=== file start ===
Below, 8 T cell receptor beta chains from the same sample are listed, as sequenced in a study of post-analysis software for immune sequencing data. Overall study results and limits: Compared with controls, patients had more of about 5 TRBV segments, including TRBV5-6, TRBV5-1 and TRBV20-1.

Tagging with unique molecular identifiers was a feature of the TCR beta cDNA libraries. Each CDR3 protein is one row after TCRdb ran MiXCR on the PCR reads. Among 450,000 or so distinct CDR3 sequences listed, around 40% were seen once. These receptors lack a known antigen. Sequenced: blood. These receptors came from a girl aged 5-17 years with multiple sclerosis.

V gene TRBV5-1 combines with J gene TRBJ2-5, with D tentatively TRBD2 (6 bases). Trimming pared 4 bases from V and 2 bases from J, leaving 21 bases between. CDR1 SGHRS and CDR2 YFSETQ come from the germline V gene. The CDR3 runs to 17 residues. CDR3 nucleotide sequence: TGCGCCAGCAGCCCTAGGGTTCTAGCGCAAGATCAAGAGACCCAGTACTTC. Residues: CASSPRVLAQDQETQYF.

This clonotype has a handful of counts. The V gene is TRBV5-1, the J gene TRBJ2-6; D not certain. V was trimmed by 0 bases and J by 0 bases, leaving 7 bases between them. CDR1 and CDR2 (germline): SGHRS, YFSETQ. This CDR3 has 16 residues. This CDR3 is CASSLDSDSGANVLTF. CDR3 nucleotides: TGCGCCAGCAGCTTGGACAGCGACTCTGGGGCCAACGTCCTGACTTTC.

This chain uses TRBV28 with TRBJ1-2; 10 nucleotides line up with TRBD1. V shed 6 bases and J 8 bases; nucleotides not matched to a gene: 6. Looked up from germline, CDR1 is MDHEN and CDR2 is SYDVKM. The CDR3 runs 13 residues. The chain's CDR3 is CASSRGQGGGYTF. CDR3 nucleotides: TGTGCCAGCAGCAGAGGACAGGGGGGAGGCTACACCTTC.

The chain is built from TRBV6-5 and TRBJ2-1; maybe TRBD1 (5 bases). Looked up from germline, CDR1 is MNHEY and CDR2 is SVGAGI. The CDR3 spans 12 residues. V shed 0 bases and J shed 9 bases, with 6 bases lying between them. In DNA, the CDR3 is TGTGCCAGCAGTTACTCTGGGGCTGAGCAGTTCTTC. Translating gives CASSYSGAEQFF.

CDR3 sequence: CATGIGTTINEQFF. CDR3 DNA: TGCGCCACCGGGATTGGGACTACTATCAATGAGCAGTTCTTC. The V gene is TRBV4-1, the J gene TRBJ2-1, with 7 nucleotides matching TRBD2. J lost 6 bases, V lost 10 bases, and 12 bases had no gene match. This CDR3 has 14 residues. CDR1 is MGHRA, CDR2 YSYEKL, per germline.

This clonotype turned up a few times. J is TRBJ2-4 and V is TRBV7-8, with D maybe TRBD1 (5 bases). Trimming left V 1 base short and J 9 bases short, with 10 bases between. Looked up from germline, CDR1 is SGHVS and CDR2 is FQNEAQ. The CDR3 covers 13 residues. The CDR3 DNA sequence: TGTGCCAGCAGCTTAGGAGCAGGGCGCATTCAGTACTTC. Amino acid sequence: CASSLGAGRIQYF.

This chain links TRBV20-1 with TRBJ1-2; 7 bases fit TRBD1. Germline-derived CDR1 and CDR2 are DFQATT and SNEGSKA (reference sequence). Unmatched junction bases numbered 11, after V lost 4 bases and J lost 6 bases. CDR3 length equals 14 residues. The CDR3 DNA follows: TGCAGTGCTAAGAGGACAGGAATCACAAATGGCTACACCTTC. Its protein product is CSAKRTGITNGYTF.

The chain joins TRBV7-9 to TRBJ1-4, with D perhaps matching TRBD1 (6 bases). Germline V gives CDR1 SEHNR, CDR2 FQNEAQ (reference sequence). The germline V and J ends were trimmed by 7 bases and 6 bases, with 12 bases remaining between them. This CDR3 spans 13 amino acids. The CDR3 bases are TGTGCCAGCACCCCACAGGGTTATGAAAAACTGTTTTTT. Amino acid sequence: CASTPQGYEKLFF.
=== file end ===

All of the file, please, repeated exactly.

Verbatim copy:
Below, 8 T cell receptor beta chains from the same sample are listed, as sequenced in a study of post-analysis software for immune sequencing data. Overall study results and limits: Compared with controls, patients had more of about 5 TRBV segments, including TRBV5-6, TRBV5-1 and TRBV20-1.

Tagging with unique molecular identifiers was a feature of the TCR beta cDNA libraries. Each CDR3 protein is one row after TCRdb ran MiXCR on the PCR reads. Among 450,000 or so distinct CDR3 sequences listed, around 40% were seen once. These receptors lack a known antigen. Sequenced: blood. These receptors came from a girl aged 5-17 years with multiple sclerosis.

V gene TRBV5-1 combines with J gene TRBJ2-5, with D tentatively TRBD2 (6 bases). Trimming pared 4 bases from V and 2 bases from J, leaving 21 bases between. CDR1 SGHRS and CDR2 YFSETQ come from the germline V gene. The CDR3 runs to 17 residues. CDR3 nucleotide sequence: TGCGCCAGCAGCCCTAGGGTTCTAGCGCAAGATCAAGAGACCCAGTACTTC. Residues: CASSPRVLAQDQETQYF.

This clonotype has a handful of counts. The V gene is TRBV5-1, the J gene TRBJ2-6; D not certain. V was trimmed by 0 bases and J by 0 bases, leaving 7 bases between them. CDR1 and CDR2 (germline): SGHRS, YFSETQ. This CDR3 has 16 residues. This CDR3 is CASSLDSDSGANVLTF. CDR3 nucleotides: TGCGCCAGCAGCTTGGACAGCGACTCTGGGGCCAACGTCCTGACTTTC.

This chain uses TRBV28 with TRBJ1-2; 10 nucleotides line up with TRBD1. V shed 6 bases and J 8 bases; nucleotides not matched to a gene: 6. Looked up from germline, CDR1 is MDHEN and CDR2 is SYDVKM. The CDR3 runs 13 residues. The chain's CDR3 is CASSRGQGGGYTF. CDR3 nucleotides: TGTGCCAGCAGCAGAGGACAGGGGGGAGGCTACACCTTC.

The chain is built from TRBV6-5 and TRBJ2-1; maybe TRBD1 (5 bases). Looked up from germline, CDR1 is MNHEY and CDR2 is SVGAGI. The CDR3 spans 12 residues. V shed 0 bases and J shed 9 bases, with 6 bases lying between them. In DNA, the CDR3 is TGTGCCAGCAGTTACTCTGGGGCTGAGCAGTTCTTC. Translating gives CASSYSGAEQFF.

CDR3 sequence: CATGIGTTINEQFF. CDR3 DNA: TGCGCCACCGGGATTGGGACTACTATCAATGAGCAGTTCTTC. The V gene is TRBV4-1, the J gene TRBJ2-1, with 7 nucleotides matching TRBD2. J lost 6 bases, V lost 10 bases, and 12 bases had no gene match. This CDR3 has 14 residues. CDR1 is MGHRA, CDR2 YSYEKL, per germline.

This clonotype turned up a few times. J is TRBJ2-4 and V is TRBV7-8, with D maybe TRBD1 (5 bases). Trimming left V 1 base short and J 9 bases short, with 10 bases between. Looked up from germline, CDR1 is SGHVS and CDR2 is FQNEAQ. The CDR3 covers 13 residues. The CDR3 DNA sequence: TGTGCCAGCAGCTTAGGAGCAGGGCGCATTCAGTACTTC. Amino acid sequence: CASSLGAGRIQYF.

This chain links TRBV20-1 with TRBJ1-2; 7 bases fit TRBD1. Germline-derived CDR1 and CDR2 are DFQATT and SNEGSKA (reference sequence). Unmatched junction bases numbered 11, after V lost 4 bases and J lost 6 bases. CDR3 length equals 14 residues. The CDR3 DNA follows: TGCAGTGCTAAGAGGACAGGAATCACAAATGGCTACACCTTC. Its protein product is CSAKRTGITNGYTF.

The chain joins TRBV7-9 to TRBJ1-4, with D perhaps matching TRBD1 (6 bases). Germline V gives CDR1 SEHNR, CDR2 FQNEAQ (reference sequence). The germline V and J ends were trimmed by 7 bases and 6 bases, with 12 bases remaining between them. This CDR3 spans 13 amino acids. The CDR3 bases are TGTGCCAGCACCCCACAGGGTTATGAAAAACTGTTTTTT. Amino acid sequence: CASTPQGYEKLFF.